Loading. Processing. No results found. I refreshed the account page over and over again. No user information available. I put my phone down and stared blankly at the ceiling. At 21, I didn’t think heartbreak would come in the form of a white screen.
After a five-year hiatus in the fandom, I converted my personal Twitter account to a Seventeen stan account. The quarantine was slowly eating my sanity. Days were becoming repetitive and stressful. I felt I needed to connect with new people outside my usual circle.
My account was small at first. It was so I could meet people with the same interest. I had moots (mutuals) who would laugh with me over inside fandom jokes. It didn’t take long before I became completely attached to the app and the people I met there. And one fated day, when Carats (the fandom name) celebrated Seventeen’s win, a Twitter Space was held.
I don’t usually join Spaces, but I felt I had to that night. I found him there. The moment I heard his voice, I instantly felt a familiar ache in my chest. There was a sudden urge to close my eyes. Maybe it was the way he spoke, the cadence in his voice. He had a soft but firm tone, a sound I particularly like. Like a child opening a birthday present, I felt giddy, a wide smile painted on my face. I developed a sudden interest in the speaker, a guy with a common nickname: Dos.
Like a lovestruck puppy, I followed him and joined his voting team to get closer to him. His daily tweets made my day a whole lot better. Even his random rants and bickering with moots became my comfort read. The rare times he reacted to my messages or mentioned my username are bookmarked into my consciousness. I was in too deep, and I didn’t stop myself from falling. He became my favorite notification.
I knew I should’ve pulled back when I had the chance. In the back of my mind, I knew that nothing good comes out of liking someone I don’t personally know. In cyberspace, where everyone hides behind a made-up identity, I stupidly allowed my heart to beat for him. When he messaged me asking for help, I didn’t hesitate. I worked as one of the admins under his team for Seventeen. I never thought such an opportunity would present itself to me.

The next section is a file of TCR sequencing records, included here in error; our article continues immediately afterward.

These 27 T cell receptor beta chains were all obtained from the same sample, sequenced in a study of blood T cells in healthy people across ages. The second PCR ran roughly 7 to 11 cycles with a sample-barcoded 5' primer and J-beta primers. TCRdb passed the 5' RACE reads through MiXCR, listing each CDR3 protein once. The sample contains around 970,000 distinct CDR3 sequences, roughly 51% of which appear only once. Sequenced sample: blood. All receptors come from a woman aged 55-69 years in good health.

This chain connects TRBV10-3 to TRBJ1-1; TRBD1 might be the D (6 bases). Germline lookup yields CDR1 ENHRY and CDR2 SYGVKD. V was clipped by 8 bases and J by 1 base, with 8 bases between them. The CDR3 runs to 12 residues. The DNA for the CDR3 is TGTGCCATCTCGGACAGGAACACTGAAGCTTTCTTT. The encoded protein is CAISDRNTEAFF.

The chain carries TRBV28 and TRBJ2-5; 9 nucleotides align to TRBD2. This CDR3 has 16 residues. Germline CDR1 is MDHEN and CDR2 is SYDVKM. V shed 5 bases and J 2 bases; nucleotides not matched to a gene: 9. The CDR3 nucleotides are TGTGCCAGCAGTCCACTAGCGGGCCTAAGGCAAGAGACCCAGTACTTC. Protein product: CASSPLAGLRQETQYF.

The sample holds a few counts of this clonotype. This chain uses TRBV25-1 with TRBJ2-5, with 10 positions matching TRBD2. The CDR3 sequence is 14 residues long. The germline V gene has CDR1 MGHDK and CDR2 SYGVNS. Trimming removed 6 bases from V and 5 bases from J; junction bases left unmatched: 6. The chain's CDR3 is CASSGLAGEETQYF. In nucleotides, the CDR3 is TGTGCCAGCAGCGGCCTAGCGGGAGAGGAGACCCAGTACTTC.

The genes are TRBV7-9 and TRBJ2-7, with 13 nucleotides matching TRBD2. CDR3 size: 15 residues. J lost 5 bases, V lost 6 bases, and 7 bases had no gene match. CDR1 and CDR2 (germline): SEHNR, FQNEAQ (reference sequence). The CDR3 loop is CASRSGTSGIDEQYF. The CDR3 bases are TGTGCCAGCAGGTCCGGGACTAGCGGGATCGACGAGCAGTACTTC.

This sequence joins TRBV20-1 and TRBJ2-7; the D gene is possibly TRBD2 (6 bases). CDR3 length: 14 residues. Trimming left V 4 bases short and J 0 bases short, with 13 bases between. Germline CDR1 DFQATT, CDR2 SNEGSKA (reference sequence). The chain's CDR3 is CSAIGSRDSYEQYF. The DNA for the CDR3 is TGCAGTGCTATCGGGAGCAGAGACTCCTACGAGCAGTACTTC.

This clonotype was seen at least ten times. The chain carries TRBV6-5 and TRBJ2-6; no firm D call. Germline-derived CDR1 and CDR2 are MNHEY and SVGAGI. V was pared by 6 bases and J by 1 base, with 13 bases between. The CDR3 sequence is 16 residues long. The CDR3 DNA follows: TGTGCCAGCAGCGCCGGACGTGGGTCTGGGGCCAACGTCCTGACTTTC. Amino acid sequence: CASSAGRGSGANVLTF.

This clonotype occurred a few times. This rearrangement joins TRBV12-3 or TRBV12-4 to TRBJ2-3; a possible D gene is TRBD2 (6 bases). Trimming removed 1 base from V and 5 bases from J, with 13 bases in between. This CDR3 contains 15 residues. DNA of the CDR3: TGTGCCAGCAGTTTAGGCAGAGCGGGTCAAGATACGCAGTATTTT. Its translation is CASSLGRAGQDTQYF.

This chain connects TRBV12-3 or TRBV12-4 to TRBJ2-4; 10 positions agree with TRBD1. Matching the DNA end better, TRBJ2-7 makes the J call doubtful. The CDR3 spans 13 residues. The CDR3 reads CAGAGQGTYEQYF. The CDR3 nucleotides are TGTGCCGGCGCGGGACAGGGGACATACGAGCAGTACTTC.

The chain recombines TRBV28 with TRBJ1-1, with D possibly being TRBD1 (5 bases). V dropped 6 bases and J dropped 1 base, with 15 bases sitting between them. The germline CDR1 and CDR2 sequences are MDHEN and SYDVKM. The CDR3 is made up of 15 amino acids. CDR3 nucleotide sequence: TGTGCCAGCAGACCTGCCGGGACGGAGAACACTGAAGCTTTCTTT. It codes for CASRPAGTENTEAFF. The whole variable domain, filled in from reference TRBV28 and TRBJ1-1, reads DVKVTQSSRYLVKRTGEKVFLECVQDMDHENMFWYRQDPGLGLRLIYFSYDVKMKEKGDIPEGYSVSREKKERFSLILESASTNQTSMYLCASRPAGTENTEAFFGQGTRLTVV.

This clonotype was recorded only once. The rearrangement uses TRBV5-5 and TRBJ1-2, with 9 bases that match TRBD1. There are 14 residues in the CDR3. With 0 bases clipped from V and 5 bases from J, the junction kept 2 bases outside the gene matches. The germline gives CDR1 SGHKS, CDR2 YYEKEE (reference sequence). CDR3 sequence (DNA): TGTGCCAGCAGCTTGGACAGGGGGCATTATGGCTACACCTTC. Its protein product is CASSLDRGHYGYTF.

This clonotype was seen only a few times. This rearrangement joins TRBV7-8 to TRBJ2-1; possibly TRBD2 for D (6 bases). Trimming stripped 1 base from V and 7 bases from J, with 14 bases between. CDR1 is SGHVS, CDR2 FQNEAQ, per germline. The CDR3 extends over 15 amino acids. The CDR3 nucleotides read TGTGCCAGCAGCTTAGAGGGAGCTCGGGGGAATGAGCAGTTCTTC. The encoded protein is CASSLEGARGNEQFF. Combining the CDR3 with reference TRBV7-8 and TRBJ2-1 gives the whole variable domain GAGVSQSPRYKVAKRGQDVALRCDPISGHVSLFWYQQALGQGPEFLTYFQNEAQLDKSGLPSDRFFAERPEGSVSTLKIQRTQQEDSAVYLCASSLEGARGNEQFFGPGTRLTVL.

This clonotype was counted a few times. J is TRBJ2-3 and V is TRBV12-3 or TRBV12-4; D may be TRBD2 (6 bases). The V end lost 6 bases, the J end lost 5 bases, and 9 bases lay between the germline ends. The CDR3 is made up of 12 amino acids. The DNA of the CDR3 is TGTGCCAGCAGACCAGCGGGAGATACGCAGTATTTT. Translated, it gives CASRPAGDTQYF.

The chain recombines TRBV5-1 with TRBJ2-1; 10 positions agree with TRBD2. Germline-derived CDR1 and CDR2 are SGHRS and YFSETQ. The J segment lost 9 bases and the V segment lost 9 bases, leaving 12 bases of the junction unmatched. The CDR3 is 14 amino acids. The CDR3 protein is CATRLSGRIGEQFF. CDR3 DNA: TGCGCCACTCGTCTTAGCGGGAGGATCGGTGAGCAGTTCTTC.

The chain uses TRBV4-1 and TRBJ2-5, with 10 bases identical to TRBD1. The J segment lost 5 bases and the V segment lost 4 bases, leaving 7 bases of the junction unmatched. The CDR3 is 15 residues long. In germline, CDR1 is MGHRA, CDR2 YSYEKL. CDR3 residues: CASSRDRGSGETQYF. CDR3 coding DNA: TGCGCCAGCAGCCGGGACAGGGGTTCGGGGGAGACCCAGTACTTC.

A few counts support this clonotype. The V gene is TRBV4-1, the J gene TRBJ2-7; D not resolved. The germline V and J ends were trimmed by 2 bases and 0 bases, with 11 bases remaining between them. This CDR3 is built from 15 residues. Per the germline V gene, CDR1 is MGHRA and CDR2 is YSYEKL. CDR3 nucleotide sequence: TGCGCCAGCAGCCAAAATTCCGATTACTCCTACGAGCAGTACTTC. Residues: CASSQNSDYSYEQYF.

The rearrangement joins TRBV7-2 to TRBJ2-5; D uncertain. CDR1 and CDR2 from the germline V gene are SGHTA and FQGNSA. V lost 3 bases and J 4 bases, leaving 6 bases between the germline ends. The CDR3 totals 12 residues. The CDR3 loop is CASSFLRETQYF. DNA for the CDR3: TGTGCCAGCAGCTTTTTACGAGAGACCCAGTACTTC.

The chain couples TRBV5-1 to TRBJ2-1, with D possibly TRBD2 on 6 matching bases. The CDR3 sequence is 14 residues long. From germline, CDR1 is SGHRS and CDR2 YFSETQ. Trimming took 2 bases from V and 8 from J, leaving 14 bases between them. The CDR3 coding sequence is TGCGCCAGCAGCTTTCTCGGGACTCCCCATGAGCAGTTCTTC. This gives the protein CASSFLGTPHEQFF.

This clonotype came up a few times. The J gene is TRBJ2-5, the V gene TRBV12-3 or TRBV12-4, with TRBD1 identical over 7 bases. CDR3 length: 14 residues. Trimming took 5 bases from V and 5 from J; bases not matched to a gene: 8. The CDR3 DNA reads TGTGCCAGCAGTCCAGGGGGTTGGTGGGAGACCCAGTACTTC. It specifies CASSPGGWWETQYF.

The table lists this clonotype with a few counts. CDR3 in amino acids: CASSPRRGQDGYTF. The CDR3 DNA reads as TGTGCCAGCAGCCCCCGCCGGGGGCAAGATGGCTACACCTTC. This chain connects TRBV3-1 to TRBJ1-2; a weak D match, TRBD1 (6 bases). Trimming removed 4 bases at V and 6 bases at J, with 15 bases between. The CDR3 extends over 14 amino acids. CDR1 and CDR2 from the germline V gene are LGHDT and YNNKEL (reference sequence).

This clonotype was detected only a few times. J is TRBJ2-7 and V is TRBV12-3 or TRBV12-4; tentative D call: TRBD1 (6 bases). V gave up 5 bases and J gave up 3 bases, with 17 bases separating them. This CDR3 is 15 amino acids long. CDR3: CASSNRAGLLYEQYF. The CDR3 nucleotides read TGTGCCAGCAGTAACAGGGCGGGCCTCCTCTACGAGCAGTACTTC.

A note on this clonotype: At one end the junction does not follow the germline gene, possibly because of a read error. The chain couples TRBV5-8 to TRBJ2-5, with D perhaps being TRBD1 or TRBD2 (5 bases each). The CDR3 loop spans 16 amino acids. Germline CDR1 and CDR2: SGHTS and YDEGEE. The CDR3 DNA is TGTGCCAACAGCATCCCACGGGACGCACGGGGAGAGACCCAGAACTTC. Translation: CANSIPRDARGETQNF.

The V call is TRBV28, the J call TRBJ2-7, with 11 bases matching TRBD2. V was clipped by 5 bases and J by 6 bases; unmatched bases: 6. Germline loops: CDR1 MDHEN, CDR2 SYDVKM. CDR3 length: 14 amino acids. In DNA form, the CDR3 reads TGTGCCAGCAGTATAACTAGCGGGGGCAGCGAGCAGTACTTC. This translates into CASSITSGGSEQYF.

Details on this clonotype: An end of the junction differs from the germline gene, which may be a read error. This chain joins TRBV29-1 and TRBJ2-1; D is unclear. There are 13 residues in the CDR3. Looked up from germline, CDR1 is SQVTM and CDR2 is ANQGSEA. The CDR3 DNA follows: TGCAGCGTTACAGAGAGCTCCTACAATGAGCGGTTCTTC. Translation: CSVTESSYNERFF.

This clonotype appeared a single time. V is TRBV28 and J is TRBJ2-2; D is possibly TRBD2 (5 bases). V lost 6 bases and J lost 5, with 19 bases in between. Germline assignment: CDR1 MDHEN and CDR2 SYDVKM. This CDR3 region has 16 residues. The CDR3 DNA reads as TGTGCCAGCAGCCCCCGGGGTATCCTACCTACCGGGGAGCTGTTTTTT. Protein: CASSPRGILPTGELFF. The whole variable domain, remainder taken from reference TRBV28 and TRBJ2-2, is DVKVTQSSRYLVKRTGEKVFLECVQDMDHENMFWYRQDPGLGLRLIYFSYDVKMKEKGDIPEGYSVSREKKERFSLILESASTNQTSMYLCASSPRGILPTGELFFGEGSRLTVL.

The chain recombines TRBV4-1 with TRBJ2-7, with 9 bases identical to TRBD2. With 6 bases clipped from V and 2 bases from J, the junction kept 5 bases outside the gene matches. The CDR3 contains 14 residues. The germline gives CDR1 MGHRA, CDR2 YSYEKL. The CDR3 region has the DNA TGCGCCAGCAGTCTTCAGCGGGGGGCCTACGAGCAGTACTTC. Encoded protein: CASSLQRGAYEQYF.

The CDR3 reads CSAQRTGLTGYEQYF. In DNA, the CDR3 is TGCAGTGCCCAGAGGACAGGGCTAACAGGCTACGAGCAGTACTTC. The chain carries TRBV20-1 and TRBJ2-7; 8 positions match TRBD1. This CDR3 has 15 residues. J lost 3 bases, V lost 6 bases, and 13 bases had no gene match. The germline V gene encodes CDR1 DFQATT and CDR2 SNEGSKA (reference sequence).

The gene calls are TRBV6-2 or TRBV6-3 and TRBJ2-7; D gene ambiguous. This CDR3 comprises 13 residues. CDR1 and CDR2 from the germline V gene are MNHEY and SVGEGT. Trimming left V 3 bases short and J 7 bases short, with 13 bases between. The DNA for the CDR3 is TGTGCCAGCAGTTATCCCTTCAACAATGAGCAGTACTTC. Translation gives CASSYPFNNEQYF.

Our conversations became more frequent, and the air of awkwardness was soon gone as we poked jokes at each other. I admired his views and the way he calmly handled the team. My heart swelled with all these unspoken feelings. But I held it all in, afraid I might ruin my chances. I stayed silent, pretending his late-night messages didn’t make their way into my dreams. Instead, I started to look forward more to the hours I spent on Twitter, excited to be greeted by another command from him.
Then one day, he was gone. How did I fail to catch on to the underlying weird feeling attached to his heartwarming messages? I felt so stupid. I felt betrayed. I felt abandoned. Dos’ close friend and a fellow admin confirmed he was not returning. He deactivated his account. My hands trembled as I felt something hot form around my eyes. It took me a few minutes before I recovered my strength and tried sending him a message. Message not sent. Who are you? Where can I find you? I angrily sent him my frustrations. Message not sent. Nothing. I know nothing about him. Fate played dirty, and I ended up bloody. I stared at the blank white screen that once had his profile. Days passed and my empty timeline further confirmed his absence. His voice that filled the gap inside my heart now left an even bigger cavity. My favorite notification was gone. All that’s left was the dreadful and tormenting feeling of emptiness as if he took a part of me when he disconnected.
What hurts the most isn’t him deactivating. Some of my friends do it all the time. The worst part about this whole thing is that there’s no chance I can connect with him again. One can simply cut all virtual ties they made in just a few clicks. It was so easy to enter, so easy to leave. Somehow, life works that way, real or virtual. And so, I just got my heart broken at 21 by someone I didn’t know.
Aliza T. Carmona, 21, is a third-year communications and media studies student at the University of the Philippines Visayas. She loves K-pop and enjoys writing about random life experiences.
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